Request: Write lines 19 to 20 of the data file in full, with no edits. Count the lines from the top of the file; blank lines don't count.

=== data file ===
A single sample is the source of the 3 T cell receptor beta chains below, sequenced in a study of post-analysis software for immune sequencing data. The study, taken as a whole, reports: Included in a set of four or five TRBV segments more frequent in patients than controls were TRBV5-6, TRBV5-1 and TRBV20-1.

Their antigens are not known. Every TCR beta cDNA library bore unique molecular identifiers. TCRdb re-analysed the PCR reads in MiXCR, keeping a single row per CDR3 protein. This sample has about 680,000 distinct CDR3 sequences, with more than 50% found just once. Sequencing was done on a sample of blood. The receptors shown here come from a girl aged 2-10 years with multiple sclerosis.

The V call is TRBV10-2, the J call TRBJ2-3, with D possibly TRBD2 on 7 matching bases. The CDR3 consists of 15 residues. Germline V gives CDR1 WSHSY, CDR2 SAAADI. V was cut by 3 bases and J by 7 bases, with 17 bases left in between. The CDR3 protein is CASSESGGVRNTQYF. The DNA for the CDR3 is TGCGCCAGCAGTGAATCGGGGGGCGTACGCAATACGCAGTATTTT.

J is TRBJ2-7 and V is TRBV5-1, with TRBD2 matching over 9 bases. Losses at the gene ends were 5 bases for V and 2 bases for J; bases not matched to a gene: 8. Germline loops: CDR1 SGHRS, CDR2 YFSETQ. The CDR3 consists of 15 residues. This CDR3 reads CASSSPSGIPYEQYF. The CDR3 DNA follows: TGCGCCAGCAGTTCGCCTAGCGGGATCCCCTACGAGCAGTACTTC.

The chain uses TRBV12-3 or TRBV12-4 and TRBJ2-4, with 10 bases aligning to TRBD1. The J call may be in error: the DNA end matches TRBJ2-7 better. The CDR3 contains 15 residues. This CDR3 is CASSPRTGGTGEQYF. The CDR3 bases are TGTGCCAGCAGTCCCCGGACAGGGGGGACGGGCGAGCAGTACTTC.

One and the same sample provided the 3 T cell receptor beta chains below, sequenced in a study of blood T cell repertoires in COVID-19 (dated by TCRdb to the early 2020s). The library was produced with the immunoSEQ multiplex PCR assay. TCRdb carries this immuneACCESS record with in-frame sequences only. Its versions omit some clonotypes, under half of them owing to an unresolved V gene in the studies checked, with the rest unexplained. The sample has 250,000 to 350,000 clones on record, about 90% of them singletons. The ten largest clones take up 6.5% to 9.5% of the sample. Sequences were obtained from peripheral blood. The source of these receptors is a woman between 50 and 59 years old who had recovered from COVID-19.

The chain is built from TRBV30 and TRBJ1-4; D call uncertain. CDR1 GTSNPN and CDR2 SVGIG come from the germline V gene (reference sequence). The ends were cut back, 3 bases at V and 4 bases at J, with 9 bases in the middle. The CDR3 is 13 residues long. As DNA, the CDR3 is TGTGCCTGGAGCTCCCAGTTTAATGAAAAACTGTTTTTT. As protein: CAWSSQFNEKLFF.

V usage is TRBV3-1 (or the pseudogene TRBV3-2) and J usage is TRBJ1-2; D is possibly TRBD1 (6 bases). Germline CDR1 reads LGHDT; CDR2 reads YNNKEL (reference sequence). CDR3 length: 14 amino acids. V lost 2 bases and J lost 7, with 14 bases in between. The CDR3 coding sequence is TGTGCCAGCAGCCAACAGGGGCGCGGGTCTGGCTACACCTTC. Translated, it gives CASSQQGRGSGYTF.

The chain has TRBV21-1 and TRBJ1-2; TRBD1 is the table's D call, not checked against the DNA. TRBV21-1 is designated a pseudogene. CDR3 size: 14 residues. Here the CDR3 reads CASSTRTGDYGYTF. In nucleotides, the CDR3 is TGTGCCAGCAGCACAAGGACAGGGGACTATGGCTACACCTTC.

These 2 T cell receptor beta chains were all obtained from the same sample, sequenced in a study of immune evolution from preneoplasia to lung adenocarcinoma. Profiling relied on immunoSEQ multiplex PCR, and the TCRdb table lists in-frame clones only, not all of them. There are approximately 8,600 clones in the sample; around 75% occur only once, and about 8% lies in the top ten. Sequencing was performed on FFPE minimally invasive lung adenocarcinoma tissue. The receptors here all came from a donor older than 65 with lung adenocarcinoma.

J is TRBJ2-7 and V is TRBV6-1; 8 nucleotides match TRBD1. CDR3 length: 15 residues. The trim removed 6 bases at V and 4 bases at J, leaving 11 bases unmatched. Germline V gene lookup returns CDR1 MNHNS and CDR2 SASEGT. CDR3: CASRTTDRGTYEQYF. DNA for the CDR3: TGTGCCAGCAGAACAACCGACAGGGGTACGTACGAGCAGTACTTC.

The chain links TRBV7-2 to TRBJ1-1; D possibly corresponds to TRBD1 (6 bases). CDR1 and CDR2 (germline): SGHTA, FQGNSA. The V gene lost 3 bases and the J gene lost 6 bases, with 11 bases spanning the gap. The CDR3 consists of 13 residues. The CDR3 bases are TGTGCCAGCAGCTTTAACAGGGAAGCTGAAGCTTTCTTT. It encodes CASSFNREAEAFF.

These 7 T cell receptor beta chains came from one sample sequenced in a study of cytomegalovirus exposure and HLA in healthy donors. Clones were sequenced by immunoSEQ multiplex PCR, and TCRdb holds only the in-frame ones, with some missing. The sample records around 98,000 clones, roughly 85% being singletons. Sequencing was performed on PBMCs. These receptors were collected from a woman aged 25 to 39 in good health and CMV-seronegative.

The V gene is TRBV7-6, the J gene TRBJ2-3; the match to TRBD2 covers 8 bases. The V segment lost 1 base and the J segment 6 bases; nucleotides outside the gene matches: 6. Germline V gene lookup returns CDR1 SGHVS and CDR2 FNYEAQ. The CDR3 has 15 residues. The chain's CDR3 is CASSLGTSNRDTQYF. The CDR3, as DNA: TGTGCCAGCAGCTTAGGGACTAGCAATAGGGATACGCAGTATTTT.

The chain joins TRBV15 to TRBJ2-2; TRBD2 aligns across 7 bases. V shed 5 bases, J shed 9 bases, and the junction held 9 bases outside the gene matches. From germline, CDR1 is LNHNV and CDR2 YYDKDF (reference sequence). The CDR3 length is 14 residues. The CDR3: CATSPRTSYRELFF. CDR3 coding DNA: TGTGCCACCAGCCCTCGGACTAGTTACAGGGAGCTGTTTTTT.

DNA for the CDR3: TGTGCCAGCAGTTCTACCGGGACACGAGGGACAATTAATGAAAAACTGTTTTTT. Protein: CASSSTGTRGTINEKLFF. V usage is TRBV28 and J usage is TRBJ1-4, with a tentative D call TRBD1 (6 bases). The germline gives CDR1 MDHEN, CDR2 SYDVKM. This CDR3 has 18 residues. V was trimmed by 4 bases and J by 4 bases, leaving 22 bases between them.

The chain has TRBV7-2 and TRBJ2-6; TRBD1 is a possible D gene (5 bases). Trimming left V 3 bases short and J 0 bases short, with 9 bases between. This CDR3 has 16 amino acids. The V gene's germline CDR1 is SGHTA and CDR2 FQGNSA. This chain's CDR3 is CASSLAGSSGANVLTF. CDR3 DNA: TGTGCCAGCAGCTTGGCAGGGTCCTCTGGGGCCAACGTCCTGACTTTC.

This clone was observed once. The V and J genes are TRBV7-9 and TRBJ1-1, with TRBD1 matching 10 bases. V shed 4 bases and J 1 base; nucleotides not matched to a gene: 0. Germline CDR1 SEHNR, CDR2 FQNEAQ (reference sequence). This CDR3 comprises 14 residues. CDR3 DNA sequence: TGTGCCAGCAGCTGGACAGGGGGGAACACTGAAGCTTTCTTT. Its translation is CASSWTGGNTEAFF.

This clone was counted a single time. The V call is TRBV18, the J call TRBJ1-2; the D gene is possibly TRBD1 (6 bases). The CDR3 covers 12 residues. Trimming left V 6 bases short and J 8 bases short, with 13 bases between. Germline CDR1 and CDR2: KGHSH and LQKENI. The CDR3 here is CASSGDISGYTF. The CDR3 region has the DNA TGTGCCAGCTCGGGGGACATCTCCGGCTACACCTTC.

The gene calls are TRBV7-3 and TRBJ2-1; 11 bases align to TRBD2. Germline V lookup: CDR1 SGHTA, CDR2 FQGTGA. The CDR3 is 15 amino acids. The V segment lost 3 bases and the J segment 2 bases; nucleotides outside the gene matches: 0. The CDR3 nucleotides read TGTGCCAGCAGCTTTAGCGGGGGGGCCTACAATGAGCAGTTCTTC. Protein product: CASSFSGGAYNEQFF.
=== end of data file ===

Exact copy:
This clone was counted a single time. The V call is TRBV18, the J call TRBJ1-2; the D gene is possibly TRBD1 (6 bases). The CDR3 covers 12 residues. Trimming left V 6 bases short and J 8 bases short, with 13 bases between. Germline CDR1 and CDR2: KGHSH and LQKENI. The CDR3 here is CASSGDISGYTF. The CDR3 region has the DNA TGTGCCAGCTCGGGGGACATCTCCGGCTACACCTTC.

The gene calls are TRBV7-3 and TRBJ2-1; 11 bases align to TRBD2. Germline V lookup: CDR1 SGHTA, CDR2 FQGTGA. The CDR3 is 15 amino acids. The V segment lost 3 bases and the J segment 2 bases; nucleotides outside the gene matches: 0. The CDR3 nucleotides read TGTGCCAGCAGCTTTAGCGGGGGGGCCTACAATGAGCAGTTCTTC. Protein product: CASSFSGGAYNEQFF.